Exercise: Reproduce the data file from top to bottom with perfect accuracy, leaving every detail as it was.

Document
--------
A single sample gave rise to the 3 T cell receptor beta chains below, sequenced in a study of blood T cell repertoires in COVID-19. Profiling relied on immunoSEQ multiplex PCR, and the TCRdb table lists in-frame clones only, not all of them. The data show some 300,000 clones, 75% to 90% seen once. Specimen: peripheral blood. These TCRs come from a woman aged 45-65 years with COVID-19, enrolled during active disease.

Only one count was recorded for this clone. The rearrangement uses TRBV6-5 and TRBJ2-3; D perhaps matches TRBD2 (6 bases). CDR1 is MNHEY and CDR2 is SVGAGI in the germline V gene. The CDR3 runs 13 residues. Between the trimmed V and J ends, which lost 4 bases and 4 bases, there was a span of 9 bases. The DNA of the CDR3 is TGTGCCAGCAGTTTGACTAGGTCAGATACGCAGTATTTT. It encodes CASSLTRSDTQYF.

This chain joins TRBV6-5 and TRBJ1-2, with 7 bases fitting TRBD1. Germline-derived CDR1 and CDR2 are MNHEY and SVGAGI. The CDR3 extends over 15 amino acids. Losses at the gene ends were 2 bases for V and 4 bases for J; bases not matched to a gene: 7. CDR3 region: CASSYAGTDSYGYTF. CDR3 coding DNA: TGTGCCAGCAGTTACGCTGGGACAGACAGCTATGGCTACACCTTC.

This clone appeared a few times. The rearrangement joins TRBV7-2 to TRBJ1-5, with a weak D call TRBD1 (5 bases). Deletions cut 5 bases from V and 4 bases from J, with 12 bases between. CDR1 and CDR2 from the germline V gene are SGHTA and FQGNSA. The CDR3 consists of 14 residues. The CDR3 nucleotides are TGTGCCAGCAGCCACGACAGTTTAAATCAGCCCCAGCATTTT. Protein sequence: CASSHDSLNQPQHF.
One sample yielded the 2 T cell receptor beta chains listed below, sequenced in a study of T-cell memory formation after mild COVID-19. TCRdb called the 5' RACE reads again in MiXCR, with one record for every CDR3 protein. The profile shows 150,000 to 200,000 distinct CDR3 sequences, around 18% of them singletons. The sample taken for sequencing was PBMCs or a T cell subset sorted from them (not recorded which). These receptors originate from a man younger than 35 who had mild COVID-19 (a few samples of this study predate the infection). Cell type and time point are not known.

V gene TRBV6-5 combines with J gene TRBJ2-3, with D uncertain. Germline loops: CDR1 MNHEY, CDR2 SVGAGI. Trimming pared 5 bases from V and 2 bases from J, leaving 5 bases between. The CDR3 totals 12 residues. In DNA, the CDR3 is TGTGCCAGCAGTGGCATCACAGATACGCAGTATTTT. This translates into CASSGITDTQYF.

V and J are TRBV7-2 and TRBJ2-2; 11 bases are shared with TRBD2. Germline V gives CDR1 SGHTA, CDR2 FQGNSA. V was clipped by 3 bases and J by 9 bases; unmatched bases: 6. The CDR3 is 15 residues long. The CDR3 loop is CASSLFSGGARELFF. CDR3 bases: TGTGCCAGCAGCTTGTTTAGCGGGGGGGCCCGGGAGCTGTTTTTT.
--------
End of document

A single sample gave rise to the 3 T cell receptor beta chains below, sequenced in a study of blood T cell repertoires in COVID-19. Profiling relied on immunoSEQ multiplex PCR, and the TCRdb table lists in-frame clones only, not all of them. The data show some 300,000 clones, 75% to 90% seen once. Specimen: peripheral blood. These TCRs come from a woman aged 45-65 years with COVID-19, enrolled during active disease.

Only one count was recorded for this clone. The rearrangement uses TRBV6-5 and TRBJ2-3; D perhaps matches TRBD2 (6 bases). CDR1 is MNHEY and CDR2 is SVGAGI in the germline V gene. The CDR3 runs 13 residues. Between the trimmed V and J ends, which lost 4 bases and 4 bases, there was a span of 9 bases. The DNA of the CDR3 is TGTGCCAGCAGTTTGACTAGGTCAGATACGCAGTATTTT. It encodes CASSLTRSDTQYF.

This chain joins TRBV6-5 and TRBJ1-2, with 7 bases fitting TRBD1. Germline-derived CDR1 and CDR2 are MNHEY and SVGAGI. The CDR3 extends over 15 amino acids. Losses at the gene ends were 2 bases for V and 4 bases for J; bases not matched to a gene: 7. CDR3 region: CASSYAGTDSYGYTF. CDR3 coding DNA: TGTGCCAGCAGTTACGCTGGGACAGACAGCTATGGCTACACCTTC.

This clone appeared a few times. The rearrangement joins TRBV7-2 to TRBJ1-5, with a weak D call TRBD1 (5 bases). Deletions cut 5 bases from V and 4 bases from J, with 12 bases between. CDR1 and CDR2 from the germline V gene are SGHTA and FQGNSA. The CDR3 consists of 14 residues. The CDR3 nucleotides are TGTGCCAGCAGCCACGACAGTTTAAATCAGCCCCAGCATTTT. Protein sequence: CASSHDSLNQPQHF.
One sample yielded the 2 T cell receptor beta chains listed below, sequenced in a study of T-cell memory formation after mild COVID-19. TCRdb called the 5' RACE reads again in MiXCR, with one record for every CDR3 protein. The profile shows 150,000 to 200,000 distinct CDR3 sequences, around 18% of them singletons. The sample taken for sequencing was PBMCs or a T cell subset sorted from them (not recorded which). These receptors originate from a man younger than 35 who had mild COVID-19 (a few samples of this study predate the infection). Cell type and time point are not known.

V gene TRBV6-5 combines with J gene TRBJ2-3, with D uncertain. Germline loops: CDR1 MNHEY, CDR2 SVGAGI. Trimming pared 5 bases from V and 2 bases from J, leaving 5 bases between. The CDR3 totals 12 residues. In DNA, the CDR3 is TGTGCCAGCAGTGGCATCACAGATACGCAGTATTTT. This translates into CASSGITDTQYF.

V and J are TRBV7-2 and TRBJ2-2; 11 bases are shared with TRBD2. Germline V gives CDR1 SGHTA, CDR2 FQGNSA. V was clipped by 3 bases and J by 9 bases; unmatched bases: 6. The CDR3 is 15 residues long. The CDR3 loop is CASSLFSGGARELFF. CDR3 bases: TGTGCCAGCAGCTTGTTTAGCGGGGGGGCCCGGGAGCTGTTTTTT.